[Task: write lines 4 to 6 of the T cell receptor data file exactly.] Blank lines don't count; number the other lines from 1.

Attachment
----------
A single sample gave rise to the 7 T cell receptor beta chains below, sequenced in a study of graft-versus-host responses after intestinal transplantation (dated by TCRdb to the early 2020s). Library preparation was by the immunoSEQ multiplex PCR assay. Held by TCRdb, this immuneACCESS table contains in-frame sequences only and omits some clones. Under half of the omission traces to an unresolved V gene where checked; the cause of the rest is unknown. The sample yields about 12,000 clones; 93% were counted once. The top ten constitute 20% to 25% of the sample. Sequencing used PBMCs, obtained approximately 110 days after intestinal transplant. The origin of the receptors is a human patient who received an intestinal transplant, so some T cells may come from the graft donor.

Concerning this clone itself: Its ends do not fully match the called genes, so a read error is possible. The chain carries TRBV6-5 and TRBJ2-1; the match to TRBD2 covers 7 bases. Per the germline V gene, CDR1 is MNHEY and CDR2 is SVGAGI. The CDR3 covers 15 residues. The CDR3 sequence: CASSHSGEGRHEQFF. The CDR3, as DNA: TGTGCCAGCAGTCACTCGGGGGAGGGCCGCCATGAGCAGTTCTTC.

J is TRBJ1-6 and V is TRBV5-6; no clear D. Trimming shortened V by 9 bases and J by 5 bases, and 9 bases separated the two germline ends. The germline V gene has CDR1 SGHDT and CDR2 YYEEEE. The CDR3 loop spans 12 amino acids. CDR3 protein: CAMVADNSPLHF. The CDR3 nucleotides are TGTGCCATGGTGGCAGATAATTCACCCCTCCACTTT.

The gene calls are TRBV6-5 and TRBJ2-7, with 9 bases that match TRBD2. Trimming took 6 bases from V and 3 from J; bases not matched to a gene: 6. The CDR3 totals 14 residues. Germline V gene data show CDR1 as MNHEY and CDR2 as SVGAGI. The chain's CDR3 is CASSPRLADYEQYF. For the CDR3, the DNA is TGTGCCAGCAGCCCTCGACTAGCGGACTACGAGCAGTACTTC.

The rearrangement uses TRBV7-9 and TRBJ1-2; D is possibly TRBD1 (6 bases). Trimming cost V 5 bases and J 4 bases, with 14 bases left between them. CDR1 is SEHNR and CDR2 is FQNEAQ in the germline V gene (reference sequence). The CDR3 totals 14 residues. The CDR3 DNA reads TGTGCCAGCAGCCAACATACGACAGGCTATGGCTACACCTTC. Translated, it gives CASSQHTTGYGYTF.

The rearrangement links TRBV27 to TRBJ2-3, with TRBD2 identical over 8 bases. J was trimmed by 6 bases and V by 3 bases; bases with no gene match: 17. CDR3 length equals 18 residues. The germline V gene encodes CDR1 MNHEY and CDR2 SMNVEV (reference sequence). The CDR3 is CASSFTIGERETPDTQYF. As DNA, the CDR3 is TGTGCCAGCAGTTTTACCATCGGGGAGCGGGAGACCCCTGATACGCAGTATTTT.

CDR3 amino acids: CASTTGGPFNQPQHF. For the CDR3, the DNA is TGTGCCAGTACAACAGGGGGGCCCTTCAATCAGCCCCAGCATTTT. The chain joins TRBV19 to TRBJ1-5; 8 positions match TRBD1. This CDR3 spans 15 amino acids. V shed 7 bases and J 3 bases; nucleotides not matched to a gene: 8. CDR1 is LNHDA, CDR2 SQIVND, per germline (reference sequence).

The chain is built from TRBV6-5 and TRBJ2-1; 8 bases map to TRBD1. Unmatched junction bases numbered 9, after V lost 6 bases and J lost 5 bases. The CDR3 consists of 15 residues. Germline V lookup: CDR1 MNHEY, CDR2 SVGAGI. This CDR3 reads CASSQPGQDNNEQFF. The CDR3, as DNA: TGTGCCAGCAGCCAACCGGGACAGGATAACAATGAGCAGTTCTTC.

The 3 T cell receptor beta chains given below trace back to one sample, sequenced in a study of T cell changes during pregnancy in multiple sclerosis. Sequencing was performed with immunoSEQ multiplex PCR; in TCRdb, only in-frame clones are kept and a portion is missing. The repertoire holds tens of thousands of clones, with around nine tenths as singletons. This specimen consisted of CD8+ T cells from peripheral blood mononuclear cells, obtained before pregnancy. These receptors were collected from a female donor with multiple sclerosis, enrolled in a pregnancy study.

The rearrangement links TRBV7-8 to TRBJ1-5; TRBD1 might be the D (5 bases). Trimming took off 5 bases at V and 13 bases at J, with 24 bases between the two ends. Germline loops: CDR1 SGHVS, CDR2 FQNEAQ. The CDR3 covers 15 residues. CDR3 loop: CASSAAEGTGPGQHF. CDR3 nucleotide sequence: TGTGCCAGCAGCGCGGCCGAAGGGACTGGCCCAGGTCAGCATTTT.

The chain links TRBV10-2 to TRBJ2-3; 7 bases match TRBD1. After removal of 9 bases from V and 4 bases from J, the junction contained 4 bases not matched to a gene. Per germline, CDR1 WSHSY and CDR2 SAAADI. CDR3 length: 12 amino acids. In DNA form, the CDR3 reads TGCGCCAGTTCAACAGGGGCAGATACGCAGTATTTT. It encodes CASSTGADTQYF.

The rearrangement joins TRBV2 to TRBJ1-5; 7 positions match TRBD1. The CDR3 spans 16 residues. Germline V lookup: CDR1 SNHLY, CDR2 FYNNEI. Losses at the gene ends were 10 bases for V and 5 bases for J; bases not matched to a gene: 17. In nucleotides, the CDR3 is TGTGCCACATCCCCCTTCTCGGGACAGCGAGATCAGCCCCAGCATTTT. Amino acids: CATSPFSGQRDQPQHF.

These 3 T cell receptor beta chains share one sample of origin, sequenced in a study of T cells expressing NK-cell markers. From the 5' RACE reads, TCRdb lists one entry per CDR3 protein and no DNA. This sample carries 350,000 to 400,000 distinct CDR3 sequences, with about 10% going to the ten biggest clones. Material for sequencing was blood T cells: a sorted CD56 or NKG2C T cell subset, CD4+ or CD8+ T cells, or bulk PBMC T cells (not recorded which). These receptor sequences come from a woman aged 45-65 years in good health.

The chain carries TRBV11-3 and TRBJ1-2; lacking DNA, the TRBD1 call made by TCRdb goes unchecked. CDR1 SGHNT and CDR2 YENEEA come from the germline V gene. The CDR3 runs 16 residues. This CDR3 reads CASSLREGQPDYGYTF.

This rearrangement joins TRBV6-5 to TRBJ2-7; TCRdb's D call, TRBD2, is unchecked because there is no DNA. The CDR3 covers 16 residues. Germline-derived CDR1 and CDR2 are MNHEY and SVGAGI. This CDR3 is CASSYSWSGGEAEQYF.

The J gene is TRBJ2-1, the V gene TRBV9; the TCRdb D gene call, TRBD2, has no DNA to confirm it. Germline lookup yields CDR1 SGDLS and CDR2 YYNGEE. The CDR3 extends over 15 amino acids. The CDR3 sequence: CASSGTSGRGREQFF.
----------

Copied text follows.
The gene calls are TRBV6-5 and TRBJ2-7, with 9 bases that match TRBD2. Trimming took 6 bases from V and 3 from J; bases not matched to a gene: 6. The CDR3 totals 14 residues. Germline V gene data show CDR1 as MNHEY and CDR2 as SVGAGI. The chain's CDR3 is CASSPRLADYEQYF. For the CDR3, the DNA is TGTGCCAGCAGCCCTCGACTAGCGGACTACGAGCAGTACTTC.

The rearrangement uses TRBV7-9 and TRBJ1-2; D is possibly TRBD1 (6 bases). Trimming cost V 5 bases and J 4 bases, with 14 bases left between them. CDR1 is SEHNR and CDR2 is FQNEAQ in the germline V gene (reference sequence). The CDR3 totals 14 residues. The CDR3 DNA reads TGTGCCAGCAGCCAACATACGACAGGCTATGGCTACACCTTC. Translated, it gives CASSQHTTGYGYTF.

The rearrangement links TRBV27 to TRBJ2-3, with TRBD2 identical over 8 bases. J was trimmed by 6 bases and V by 3 bases; bases with no gene match: 17. CDR3 length equals 18 residues. The germline V gene encodes CDR1 MNHEY and CDR2 SMNVEV (reference sequence). The CDR3 is CASSFTIGERETPDTQYF. As DNA, the CDR3 is TGTGCCAGCAGTTTTACCATCGGGGAGCGGGAGACCCCTGATACGCAGTATTTT.